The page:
leif RachThe most memorable Schumann items are the collaborations, Andsnes joined in the three Piano Trios by Christian and Tanja Tetzlaff. These are compelling performances, each one a winning blend of grace and gravitas, and there’s a wonderful disc coupling Schumann’s Piano Quintet with that by Brahms, Andsnes teamed up with the Berlin-based Artemis Quartet. I’d not heard Andsnes’ 1997 Brahms Piano Concerto before now, and it’s genuinely excellent, a pre-Berlin Simon Rattle helming a pliant CBSO in a then unusual (for him) excursion into mainstream 19th century repertoire. And I’d forgotten that Andsnes takes the concertante role in Rattle’s terrific 1996 recording of Szymanowski’s Symphony No. 4. We get the four Rachmaninov concertos, but no Paganini Rhapsody (“I love to hear others play it, but I’ve never learned it myself…”), accompaniments split between the Berlin Philharmonic and the London Symphony Orchestra under Antonio Pappano. They’re consistently good readings, especially a dark, glittering Fourth Concerto, and another disc contains a generous selection of Rachmaninov songs, Andsnes teamed with bass-baritone Dimitri Kharitonov.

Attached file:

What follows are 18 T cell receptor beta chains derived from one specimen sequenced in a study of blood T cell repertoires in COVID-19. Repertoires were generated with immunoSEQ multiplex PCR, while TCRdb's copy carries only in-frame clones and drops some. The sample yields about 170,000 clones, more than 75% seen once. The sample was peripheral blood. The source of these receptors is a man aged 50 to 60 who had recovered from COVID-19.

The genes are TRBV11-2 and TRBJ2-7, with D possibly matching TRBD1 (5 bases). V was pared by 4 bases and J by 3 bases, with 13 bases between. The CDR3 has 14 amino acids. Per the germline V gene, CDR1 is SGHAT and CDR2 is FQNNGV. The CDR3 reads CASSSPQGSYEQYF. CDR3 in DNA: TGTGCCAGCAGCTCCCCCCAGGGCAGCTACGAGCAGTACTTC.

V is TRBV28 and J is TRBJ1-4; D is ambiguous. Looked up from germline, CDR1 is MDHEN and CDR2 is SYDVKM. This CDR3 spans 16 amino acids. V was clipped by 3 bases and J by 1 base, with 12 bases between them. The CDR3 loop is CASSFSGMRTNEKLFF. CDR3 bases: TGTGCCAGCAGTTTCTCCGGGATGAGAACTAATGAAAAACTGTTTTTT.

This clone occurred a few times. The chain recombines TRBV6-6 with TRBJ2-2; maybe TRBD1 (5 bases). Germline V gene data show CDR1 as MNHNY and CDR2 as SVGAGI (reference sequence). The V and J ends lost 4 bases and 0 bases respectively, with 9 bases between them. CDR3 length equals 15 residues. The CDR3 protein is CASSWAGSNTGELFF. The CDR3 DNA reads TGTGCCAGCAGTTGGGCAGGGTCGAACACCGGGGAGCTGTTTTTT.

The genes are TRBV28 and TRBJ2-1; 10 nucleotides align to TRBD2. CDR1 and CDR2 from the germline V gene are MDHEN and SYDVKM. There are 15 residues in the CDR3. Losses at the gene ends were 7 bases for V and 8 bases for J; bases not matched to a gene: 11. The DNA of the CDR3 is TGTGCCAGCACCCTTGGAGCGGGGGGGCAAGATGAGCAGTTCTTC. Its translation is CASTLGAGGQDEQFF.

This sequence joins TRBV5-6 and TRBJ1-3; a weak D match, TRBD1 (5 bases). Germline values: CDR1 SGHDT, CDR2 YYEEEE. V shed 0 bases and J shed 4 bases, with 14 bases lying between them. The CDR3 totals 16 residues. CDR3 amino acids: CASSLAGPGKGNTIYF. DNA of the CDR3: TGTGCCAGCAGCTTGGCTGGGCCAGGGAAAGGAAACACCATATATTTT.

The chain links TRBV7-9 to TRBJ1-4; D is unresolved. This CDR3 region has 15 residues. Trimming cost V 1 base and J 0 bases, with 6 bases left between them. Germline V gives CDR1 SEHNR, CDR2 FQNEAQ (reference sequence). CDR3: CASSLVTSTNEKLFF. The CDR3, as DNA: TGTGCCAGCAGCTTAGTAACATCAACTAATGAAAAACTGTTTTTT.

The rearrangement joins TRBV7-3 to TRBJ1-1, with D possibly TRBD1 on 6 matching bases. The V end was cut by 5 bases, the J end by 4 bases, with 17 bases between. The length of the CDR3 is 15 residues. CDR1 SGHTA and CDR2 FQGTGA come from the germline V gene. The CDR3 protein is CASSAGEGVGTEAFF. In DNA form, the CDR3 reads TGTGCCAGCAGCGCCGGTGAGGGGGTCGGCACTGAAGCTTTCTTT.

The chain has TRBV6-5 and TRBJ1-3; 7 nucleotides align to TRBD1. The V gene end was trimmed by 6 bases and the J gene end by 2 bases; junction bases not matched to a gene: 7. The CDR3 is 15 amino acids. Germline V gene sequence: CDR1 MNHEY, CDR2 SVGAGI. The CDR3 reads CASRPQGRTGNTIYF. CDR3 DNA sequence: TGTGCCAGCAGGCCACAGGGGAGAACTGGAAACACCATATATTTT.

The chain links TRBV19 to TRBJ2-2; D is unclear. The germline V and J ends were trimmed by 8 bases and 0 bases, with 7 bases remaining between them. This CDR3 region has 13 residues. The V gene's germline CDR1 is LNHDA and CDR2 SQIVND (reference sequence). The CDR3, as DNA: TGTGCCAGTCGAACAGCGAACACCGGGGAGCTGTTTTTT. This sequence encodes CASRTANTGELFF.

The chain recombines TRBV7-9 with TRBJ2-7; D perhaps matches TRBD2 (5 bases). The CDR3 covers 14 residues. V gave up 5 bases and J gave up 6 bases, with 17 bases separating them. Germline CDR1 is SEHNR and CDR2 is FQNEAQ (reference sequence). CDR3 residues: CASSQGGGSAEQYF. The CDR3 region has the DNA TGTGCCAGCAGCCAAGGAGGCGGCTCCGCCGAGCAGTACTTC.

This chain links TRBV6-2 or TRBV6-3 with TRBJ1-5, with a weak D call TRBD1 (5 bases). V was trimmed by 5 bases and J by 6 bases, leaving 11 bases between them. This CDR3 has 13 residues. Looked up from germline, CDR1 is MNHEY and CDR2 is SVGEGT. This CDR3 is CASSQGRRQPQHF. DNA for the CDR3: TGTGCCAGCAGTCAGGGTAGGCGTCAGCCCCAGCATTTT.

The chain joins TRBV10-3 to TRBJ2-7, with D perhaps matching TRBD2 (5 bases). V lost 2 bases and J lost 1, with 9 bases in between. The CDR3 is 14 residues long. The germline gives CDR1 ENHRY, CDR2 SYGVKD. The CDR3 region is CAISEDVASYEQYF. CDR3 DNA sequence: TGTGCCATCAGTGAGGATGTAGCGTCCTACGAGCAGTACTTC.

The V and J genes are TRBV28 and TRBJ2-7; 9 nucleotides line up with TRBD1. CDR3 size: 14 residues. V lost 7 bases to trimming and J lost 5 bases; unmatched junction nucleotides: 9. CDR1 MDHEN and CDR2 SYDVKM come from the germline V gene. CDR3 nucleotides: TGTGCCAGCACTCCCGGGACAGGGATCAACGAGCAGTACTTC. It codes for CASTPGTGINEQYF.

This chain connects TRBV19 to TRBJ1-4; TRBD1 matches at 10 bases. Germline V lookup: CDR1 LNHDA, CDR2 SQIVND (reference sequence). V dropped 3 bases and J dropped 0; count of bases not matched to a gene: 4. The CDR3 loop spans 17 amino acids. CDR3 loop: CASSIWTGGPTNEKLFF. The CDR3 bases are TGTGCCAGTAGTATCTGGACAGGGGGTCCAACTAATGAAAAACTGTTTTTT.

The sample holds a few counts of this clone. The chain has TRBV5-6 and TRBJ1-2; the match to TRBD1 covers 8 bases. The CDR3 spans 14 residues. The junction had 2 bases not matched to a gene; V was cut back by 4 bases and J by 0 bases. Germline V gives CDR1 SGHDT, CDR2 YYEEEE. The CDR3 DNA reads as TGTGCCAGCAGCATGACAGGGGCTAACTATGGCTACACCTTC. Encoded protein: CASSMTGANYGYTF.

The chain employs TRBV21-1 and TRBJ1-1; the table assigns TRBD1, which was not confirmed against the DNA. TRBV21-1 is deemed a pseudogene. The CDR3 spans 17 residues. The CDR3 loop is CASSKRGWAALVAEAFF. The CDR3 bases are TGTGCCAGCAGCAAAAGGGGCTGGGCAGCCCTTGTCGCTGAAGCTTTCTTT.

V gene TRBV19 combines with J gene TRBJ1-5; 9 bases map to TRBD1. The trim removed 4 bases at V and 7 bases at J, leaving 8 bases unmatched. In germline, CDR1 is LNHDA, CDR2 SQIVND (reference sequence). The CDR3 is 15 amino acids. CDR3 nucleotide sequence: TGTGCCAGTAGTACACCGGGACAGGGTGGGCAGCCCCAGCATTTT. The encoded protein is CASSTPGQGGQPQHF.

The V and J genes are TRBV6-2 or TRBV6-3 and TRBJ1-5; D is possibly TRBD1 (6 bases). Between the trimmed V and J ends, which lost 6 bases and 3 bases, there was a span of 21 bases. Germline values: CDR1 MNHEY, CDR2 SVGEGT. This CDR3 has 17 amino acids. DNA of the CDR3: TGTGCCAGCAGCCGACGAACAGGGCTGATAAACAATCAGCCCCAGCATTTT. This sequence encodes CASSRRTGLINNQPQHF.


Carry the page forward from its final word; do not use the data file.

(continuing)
leifsilenceIn amongst the blockbusters, there are some intriguing detours into the aforementioned fringe. Andsnes and Christian Tetzlaff are well-matched in Bartok’s two Violin Sonatas, an early anthology containing the pair’s take on sonatas by Debussy, Janacek, Nielsen and Ravel. A live recording of the piano concertos by Britten and Shostakovich is exhilarating stuff – I’m continually puzzled as to why the Britten isn’t a popular 20th century classic. Paavo Järvi conducts the CBSO here, with Håkan Hardenberger on trumpet in Shostakovich’s Concerto No. 1, and there’s an enjoyable Enescu encore. 2007’s Shadows of Silence contains a selection of (mostly) contemporary works, including a superb performance of Lutosławski’s Piano Concerto. Two offbeat recital discs really stand out: 1997’s The Long Winter Night is an enthralling collection of Norwegian miniatures, including Grieg’s Norwegian Folk Songs & Peasant Dances and intriguing rarities by the likes of Geirr Tveitt, Fartein Valen and Harald Sæverud. And a selection of encores entitled Horizons is a delight, Andsnes’ startling stylistic range on display. Where else might you find Cyril Scott, George Antheil and Jacques Ibert sharing disc space? Warner have kept the original album covers, many of them featuring atmospheric exterior shots of a brooding Andsnes, and Harriet Smith’s booklet essay offers a useful overview of the pianist’s early recording career.